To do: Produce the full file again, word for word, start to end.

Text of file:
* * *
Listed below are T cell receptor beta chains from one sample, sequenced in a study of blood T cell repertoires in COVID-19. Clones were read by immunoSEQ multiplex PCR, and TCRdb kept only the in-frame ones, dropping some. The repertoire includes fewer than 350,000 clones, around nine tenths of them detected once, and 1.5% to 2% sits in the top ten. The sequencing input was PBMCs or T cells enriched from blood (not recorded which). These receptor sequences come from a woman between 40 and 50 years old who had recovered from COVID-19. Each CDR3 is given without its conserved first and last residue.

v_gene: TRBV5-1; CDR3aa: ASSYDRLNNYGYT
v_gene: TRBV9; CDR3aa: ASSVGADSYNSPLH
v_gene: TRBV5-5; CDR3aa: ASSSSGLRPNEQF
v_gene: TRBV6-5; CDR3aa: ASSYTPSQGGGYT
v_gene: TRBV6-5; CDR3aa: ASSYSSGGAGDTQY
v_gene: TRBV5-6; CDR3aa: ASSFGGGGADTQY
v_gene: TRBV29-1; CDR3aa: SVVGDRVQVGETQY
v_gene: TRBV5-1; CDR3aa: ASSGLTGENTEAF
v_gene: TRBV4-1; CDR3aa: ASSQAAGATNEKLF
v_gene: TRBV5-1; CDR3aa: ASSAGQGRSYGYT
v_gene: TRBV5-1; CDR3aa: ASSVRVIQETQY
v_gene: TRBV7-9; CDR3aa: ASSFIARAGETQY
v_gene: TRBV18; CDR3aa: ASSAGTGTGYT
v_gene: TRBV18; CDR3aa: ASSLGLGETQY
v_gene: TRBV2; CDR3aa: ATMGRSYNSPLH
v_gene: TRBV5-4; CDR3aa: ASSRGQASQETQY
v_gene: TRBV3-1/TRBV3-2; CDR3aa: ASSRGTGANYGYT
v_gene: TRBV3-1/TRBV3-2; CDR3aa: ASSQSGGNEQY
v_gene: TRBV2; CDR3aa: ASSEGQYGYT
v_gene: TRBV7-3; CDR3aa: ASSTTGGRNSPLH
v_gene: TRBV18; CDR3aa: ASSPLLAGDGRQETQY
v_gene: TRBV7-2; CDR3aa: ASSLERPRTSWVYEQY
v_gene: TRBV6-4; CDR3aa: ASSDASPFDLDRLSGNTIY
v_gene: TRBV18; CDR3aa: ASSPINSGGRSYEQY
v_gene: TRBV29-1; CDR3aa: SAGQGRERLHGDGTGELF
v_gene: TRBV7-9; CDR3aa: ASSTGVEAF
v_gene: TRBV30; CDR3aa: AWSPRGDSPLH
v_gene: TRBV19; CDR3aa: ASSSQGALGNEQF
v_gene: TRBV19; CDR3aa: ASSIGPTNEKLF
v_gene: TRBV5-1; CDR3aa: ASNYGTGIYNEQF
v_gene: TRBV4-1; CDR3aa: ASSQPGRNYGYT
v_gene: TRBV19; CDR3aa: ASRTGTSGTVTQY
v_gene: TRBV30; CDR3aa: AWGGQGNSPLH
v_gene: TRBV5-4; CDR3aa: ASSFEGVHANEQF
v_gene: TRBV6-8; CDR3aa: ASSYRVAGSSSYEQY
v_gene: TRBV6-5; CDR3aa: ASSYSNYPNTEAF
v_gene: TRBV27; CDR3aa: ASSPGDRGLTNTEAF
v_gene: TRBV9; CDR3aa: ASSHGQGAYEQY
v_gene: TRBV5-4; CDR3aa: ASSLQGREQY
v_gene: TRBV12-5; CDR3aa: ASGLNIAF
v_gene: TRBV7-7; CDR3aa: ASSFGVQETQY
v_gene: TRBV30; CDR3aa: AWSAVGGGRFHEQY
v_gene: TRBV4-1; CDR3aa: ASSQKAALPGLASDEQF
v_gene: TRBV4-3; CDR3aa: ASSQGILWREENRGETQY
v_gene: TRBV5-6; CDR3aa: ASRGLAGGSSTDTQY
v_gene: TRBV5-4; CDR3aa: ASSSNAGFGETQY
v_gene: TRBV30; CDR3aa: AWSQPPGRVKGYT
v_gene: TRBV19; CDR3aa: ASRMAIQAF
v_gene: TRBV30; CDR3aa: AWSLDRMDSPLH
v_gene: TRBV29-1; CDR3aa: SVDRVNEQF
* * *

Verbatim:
Listed below are T cell receptor beta chains from one sample, sequenced in a study of blood T cell repertoires in COVID-19. Clones were read by immunoSEQ multiplex PCR, and TCRdb kept only the in-frame ones, dropping some. The repertoire includes fewer than 350,000 clones, around nine tenths of them detected once, and 1.5% to 2% sits in the top ten. The sequencing input was PBMCs or T cells enriched from blood (not recorded which). These receptor sequences come from a woman between 40 and 50 years old who had recovered from COVID-19. Each CDR3 is given without its conserved first and last residue.

v_gene: TRBV5-1; CDR3aa: ASSYDRLNNYGYT
v_gene: TRBV9; CDR3aa: ASSVGADSYNSPLH
v_gene: TRBV5-5; CDR3aa: ASSSSGLRPNEQF
v_gene: TRBV6-5; CDR3aa: ASSYTPSQGGGYT
v_gene: TRBV6-5; CDR3aa: ASSYSSGGAGDTQY
v_gene: TRBV5-6; CDR3aa: ASSFGGGGADTQY
v_gene: TRBV29-1; CDR3aa: SVVGDRVQVGETQY
v_gene: TRBV5-1; CDR3aa: ASSGLTGENTEAF
v_gene: TRBV4-1; CDR3aa: ASSQAAGATNEKLF
v_gene: TRBV5-1; CDR3aa: ASSAGQGRSYGYT
v_gene: TRBV5-1; CDR3aa: ASSVRVIQETQY
v_gene: TRBV7-9; CDR3aa: ASSFIARAGETQY
v_gene: TRBV18; CDR3aa: ASSAGTGTGYT
v_gene: TRBV18; CDR3aa: ASSLGLGETQY
v_gene: TRBV2; CDR3aa: ATMGRSYNSPLH
v_gene: TRBV5-4; CDR3aa: ASSRGQASQETQY
v_gene: TRBV3-1/TRBV3-2; CDR3aa: ASSRGTGANYGYT
v_gene: TRBV3-1/TRBV3-2; CDR3aa: ASSQSGGNEQY
v_gene: TRBV2; CDR3aa: ASSEGQYGYT
v_gene: TRBV7-3; CDR3aa: ASSTTGGRNSPLH
v_gene: TRBV18; CDR3aa: ASSPLLAGDGRQETQY
v_gene: TRBV7-2; CDR3aa: ASSLERPRTSWVYEQY
v_gene: TRBV6-4; CDR3aa: ASSDASPFDLDRLSGNTIY
v_gene: TRBV18; CDR3aa: ASSPINSGGRSYEQY
v_gene: TRBV29-1; CDR3aa: SAGQGRERLHGDGTGELF
v_gene: TRBV7-9; CDR3aa: ASSTGVEAF
v_gene: TRBV30; CDR3aa: AWSPRGDSPLH
v_gene: TRBV19; CDR3aa: ASSSQGALGNEQF
v_gene: TRBV19; CDR3aa: ASSIGPTNEKLF
v_gene: TRBV5-1; CDR3aa: ASNYGTGIYNEQF
v_gene: TRBV4-1; CDR3aa: ASSQPGRNYGYT
v_gene: TRBV19; CDR3aa: ASRTGTSGTVTQY
v_gene: TRBV30; CDR3aa: AWGGQGNSPLH
v_gene: TRBV5-4; CDR3aa: ASSFEGVHANEQF
v_gene: TRBV6-8; CDR3aa: ASSYRVAGSSSYEQY
v_gene: TRBV6-5; CDR3aa: ASSYSNYPNTEAF
v_gene: TRBV27; CDR3aa: ASSPGDRGLTNTEAF
v_gene: TRBV9; CDR3aa: ASSHGQGAYEQY
v_gene: TRBV5-4; CDR3aa: ASSLQGREQY
v_gene: TRBV12-5; CDR3aa: ASGLNIAF
v_gene: TRBV7-7; CDR3aa: ASSFGVQETQY
v_gene: TRBV30; CDR3aa: AWSAVGGGRFHEQY
v_gene: TRBV4-1; CDR3aa: ASSQKAALPGLASDEQF
v_gene: TRBV4-3; CDR3aa: ASSQGILWREENRGETQY
v_gene: TRBV5-6; CDR3aa: ASRGLAGGSSTDTQY
v_gene: TRBV5-4; CDR3aa: ASSSNAGFGETQY
v_gene: TRBV30; CDR3aa: AWSQPPGRVKGYT
v_gene: TRBV19; CDR3aa: ASRMAIQAF
v_gene: TRBV30; CDR3aa: AWSLDRMDSPLH
v_gene: TRBV29-1; CDR3aa: SVDRVNEQF